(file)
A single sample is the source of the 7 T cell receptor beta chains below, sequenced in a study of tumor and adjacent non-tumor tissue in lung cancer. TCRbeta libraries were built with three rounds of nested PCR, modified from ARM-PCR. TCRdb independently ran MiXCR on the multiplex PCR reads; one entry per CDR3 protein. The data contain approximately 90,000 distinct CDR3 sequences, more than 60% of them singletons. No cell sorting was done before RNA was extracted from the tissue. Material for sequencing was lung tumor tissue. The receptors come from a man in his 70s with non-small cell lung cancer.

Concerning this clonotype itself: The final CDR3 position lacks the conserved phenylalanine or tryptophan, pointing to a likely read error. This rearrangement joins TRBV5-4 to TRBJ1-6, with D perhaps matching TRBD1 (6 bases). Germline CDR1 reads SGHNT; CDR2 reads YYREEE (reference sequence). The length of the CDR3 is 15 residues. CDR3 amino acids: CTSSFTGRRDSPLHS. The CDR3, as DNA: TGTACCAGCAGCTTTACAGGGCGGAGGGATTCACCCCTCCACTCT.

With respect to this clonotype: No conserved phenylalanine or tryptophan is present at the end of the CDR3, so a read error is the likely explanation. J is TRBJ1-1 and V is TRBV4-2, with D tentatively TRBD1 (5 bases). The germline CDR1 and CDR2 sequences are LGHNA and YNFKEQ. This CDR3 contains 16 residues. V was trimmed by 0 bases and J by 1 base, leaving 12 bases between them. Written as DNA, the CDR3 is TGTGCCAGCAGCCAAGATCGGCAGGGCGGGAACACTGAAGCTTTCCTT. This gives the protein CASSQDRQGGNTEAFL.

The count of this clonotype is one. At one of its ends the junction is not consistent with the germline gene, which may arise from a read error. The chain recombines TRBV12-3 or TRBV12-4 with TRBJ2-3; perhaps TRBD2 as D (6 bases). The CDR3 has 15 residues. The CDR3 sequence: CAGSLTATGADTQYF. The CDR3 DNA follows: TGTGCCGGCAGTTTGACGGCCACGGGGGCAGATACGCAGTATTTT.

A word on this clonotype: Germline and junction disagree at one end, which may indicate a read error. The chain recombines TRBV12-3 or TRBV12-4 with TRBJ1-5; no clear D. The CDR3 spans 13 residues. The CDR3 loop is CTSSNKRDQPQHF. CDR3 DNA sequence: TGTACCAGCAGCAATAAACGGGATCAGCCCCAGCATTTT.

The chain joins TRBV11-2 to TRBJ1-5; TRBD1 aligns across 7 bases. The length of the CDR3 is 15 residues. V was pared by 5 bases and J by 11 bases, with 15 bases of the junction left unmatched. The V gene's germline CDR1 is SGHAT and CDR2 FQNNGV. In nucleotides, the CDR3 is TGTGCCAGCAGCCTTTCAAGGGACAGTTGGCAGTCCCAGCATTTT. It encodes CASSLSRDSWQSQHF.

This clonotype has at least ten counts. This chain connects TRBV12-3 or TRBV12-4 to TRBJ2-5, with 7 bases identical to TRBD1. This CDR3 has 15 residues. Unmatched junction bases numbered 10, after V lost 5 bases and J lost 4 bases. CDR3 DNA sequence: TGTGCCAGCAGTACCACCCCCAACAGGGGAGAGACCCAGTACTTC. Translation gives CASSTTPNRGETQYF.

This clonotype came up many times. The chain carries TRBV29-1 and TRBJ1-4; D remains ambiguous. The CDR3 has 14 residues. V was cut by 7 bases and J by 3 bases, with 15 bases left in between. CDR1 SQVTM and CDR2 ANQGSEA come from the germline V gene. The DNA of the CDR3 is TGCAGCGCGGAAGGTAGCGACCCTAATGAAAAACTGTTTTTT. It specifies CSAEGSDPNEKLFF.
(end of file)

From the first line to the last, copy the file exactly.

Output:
A single sample is the source of the 7 T cell receptor beta chains below, sequenced in a study of tumor and adjacent non-tumor tissue in lung cancer. TCRbeta libraries were built with three rounds of nested PCR, modified from ARM-PCR. TCRdb independently ran MiXCR on the multiplex PCR reads; one entry per CDR3 protein. The data contain approximately 90,000 distinct CDR3 sequences, more than 60% of them singletons. No cell sorting was done before RNA was extracted from the tissue. Material for sequencing was lung tumor tissue. The receptors come from a man in his 70s with non-small cell lung cancer.

Concerning this clonotype itself: The final CDR3 position lacks the conserved phenylalanine or tryptophan, pointing to a likely read error. This rearrangement joins TRBV5-4 to TRBJ1-6, with D perhaps matching TRBD1 (6 bases). Germline CDR1 reads SGHNT; CDR2 reads YYREEE (reference sequence). The length of the CDR3 is 15 residues. CDR3 amino acids: CTSSFTGRRDSPLHS. The CDR3, as DNA: TGTACCAGCAGCTTTACAGGGCGGAGGGATTCACCCCTCCACTCT.

With respect to this clonotype: No conserved phenylalanine or tryptophan is present at the end of the CDR3, so a read error is the likely explanation. J is TRBJ1-1 and V is TRBV4-2, with D tentatively TRBD1 (5 bases). The germline CDR1 and CDR2 sequences are LGHNA and YNFKEQ. This CDR3 contains 16 residues. V was trimmed by 0 bases and J by 1 base, leaving 12 bases between them. Written as DNA, the CDR3 is TGTGCCAGCAGCCAAGATCGGCAGGGCGGGAACACTGAAGCTTTCCTT. This gives the protein CASSQDRQGGNTEAFL.

The count of this clonotype is one. At one of its ends the junction is not consistent with the germline gene, which may arise from a read error. The chain recombines TRBV12-3 or TRBV12-4 with TRBJ2-3; perhaps TRBD2 as D (6 bases). The CDR3 has 15 residues. The CDR3 sequence: CAGSLTATGADTQYF. The CDR3 DNA follows: TGTGCCGGCAGTTTGACGGCCACGGGGGCAGATACGCAGTATTTT.

A word on this clonotype: Germline and junction disagree at one end, which may indicate a read error. The chain recombines TRBV12-3 or TRBV12-4 with TRBJ1-5; no clear D. The CDR3 spans 13 residues. The CDR3 loop is CTSSNKRDQPQHF. CDR3 DNA sequence: TGTACCAGCAGCAATAAACGGGATCAGCCCCAGCATTTT.

The chain joins TRBV11-2 to TRBJ1-5; TRBD1 aligns across 7 bases. The length of the CDR3 is 15 residues. V was pared by 5 bases and J by 11 bases, with 15 bases of the junction left unmatched. The V gene's germline CDR1 is SGHAT and CDR2 FQNNGV. In nucleotides, the CDR3 is TGTGCCAGCAGCCTTTCAAGGGACAGTTGGCAGTCCCAGCATTTT. It encodes CASSLSRDSWQSQHF.

This clonotype has at least ten counts. This chain connects TRBV12-3 or TRBV12-4 to TRBJ2-5, with 7 bases identical to TRBD1. This CDR3 has 15 residues. Unmatched junction bases numbered 10, after V lost 5 bases and J lost 4 bases. CDR3 DNA sequence: TGTGCCAGCAGTACCACCCCCAACAGGGGAGAGACCCAGTACTTC. Translation gives CASSTTPNRGETQYF.

This clonotype came up many times. The chain carries TRBV29-1 and TRBJ1-4; D remains ambiguous. The CDR3 has 14 residues. V was cut by 7 bases and J by 3 bases, with 15 bases left in between. CDR1 SQVTM and CDR2 ANQGSEA come from the germline V gene. The DNA of the CDR3 is TGCAGCGCGGAAGGTAGCGACCCTAATGAAAAACTGTTTTTT. It specifies CSAEGSDPNEKLFF.